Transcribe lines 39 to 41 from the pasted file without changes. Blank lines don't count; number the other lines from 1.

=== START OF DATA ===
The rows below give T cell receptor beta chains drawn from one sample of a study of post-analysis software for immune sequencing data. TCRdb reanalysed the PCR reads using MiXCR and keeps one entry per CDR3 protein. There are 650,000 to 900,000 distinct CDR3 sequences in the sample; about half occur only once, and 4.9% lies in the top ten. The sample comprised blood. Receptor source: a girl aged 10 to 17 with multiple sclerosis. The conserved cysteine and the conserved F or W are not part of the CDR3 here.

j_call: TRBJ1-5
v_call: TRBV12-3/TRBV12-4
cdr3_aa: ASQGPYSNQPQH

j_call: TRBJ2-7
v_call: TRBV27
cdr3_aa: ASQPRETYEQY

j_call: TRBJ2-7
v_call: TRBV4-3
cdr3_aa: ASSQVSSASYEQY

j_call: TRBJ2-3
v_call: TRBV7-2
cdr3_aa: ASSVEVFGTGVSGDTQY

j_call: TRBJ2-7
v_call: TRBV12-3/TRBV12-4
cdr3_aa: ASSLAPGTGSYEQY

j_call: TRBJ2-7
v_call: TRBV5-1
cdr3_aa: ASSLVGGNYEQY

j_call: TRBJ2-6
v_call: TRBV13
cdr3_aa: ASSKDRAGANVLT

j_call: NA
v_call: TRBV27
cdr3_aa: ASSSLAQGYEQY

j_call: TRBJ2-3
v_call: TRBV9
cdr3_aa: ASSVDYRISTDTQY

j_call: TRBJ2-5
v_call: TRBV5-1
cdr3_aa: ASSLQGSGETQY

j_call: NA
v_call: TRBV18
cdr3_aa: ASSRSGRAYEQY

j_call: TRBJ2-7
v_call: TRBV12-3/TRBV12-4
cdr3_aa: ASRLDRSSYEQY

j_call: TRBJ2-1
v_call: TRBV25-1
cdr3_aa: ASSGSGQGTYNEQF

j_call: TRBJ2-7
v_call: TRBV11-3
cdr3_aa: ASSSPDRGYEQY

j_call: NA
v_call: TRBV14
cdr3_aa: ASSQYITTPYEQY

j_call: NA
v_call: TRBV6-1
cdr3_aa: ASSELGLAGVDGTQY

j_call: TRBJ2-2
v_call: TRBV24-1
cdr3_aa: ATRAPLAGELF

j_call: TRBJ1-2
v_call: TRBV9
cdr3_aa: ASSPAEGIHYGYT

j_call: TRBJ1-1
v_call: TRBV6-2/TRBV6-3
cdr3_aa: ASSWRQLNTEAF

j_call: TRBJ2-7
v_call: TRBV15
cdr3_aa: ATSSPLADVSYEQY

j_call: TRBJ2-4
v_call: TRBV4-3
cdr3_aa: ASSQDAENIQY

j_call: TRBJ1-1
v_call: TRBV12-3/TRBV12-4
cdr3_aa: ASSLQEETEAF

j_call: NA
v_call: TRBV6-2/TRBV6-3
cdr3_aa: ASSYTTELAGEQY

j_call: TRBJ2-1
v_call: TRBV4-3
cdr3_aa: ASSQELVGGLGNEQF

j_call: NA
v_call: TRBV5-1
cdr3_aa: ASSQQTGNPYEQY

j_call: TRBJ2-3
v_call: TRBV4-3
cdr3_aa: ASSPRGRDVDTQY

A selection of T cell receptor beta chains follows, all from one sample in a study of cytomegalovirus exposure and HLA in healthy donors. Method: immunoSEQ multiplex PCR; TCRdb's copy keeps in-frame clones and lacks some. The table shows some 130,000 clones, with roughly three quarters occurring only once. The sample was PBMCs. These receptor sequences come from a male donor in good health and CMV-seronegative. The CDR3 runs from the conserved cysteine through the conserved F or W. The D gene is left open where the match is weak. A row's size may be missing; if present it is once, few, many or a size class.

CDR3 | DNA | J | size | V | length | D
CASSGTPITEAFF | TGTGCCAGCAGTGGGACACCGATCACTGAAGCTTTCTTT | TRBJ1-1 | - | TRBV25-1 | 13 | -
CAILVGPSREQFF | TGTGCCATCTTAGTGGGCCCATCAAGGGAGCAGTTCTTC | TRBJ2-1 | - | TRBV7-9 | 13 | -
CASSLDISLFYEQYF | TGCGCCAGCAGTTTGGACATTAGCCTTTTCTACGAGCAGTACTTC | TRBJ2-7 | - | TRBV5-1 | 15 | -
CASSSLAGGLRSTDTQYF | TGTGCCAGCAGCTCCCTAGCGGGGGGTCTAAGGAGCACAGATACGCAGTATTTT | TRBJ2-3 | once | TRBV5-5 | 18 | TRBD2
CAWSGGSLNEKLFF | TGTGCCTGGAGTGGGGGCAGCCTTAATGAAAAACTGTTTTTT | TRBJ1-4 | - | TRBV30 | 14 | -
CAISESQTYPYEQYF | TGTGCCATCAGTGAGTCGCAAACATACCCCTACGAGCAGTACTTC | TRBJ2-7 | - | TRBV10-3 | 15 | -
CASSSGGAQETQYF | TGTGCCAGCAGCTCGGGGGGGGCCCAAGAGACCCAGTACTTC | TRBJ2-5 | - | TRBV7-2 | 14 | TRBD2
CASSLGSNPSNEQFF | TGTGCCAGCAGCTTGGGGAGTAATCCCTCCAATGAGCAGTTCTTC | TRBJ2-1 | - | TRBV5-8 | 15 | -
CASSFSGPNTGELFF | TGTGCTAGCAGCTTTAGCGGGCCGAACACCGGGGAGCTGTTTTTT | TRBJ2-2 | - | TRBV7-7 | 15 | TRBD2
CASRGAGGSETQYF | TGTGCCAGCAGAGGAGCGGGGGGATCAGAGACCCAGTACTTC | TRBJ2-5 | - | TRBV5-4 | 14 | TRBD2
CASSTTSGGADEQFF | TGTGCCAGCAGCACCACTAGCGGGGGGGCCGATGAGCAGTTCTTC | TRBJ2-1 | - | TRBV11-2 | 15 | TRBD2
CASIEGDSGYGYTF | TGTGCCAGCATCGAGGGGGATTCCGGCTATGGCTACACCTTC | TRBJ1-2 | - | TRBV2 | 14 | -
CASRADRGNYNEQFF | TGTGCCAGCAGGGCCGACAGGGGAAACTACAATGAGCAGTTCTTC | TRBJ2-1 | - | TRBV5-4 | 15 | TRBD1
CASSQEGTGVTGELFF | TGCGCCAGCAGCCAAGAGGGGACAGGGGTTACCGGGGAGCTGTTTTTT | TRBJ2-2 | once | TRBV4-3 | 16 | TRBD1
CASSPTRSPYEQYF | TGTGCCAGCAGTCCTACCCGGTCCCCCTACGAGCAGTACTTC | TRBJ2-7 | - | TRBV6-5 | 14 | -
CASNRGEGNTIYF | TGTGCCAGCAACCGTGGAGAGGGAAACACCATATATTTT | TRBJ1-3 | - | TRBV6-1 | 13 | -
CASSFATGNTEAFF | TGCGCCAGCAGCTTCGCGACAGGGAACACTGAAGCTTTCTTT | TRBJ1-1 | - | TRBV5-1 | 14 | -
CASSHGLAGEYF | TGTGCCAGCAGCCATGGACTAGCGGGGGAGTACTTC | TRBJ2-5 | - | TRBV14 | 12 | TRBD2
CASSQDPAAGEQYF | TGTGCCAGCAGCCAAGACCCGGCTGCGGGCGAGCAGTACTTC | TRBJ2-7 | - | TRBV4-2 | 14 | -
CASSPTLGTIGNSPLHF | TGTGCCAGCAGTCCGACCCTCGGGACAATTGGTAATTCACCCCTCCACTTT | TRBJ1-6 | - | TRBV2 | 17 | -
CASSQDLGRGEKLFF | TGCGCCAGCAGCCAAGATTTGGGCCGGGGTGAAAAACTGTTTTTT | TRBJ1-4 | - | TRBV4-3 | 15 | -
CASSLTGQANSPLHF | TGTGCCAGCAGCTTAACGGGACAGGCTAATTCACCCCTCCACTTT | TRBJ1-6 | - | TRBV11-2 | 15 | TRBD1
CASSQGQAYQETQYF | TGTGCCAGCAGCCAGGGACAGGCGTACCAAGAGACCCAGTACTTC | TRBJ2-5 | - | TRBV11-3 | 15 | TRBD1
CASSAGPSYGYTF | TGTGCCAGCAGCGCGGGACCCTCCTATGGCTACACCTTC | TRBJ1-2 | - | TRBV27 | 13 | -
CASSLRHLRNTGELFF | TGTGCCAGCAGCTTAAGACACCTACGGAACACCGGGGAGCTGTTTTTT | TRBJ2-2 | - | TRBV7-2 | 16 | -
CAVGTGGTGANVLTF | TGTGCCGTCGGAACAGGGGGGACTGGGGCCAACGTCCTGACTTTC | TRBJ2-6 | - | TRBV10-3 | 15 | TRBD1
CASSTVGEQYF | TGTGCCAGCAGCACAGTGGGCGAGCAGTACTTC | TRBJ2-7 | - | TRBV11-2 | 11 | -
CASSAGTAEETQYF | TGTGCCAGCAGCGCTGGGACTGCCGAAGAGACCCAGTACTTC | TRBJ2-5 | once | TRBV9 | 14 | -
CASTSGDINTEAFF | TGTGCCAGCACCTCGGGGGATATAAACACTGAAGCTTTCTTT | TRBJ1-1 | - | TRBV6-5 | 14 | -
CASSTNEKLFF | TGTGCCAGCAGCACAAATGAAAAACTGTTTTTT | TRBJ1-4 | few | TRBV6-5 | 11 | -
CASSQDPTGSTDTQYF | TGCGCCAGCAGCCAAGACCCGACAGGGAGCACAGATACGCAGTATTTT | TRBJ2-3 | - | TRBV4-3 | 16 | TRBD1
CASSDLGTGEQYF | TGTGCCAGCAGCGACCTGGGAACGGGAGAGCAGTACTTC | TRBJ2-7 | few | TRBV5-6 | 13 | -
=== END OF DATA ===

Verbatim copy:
v_call: TRBV25-1
cdr3_aa: ASSGSGQGTYNEQF

j_call: TRBJ2-7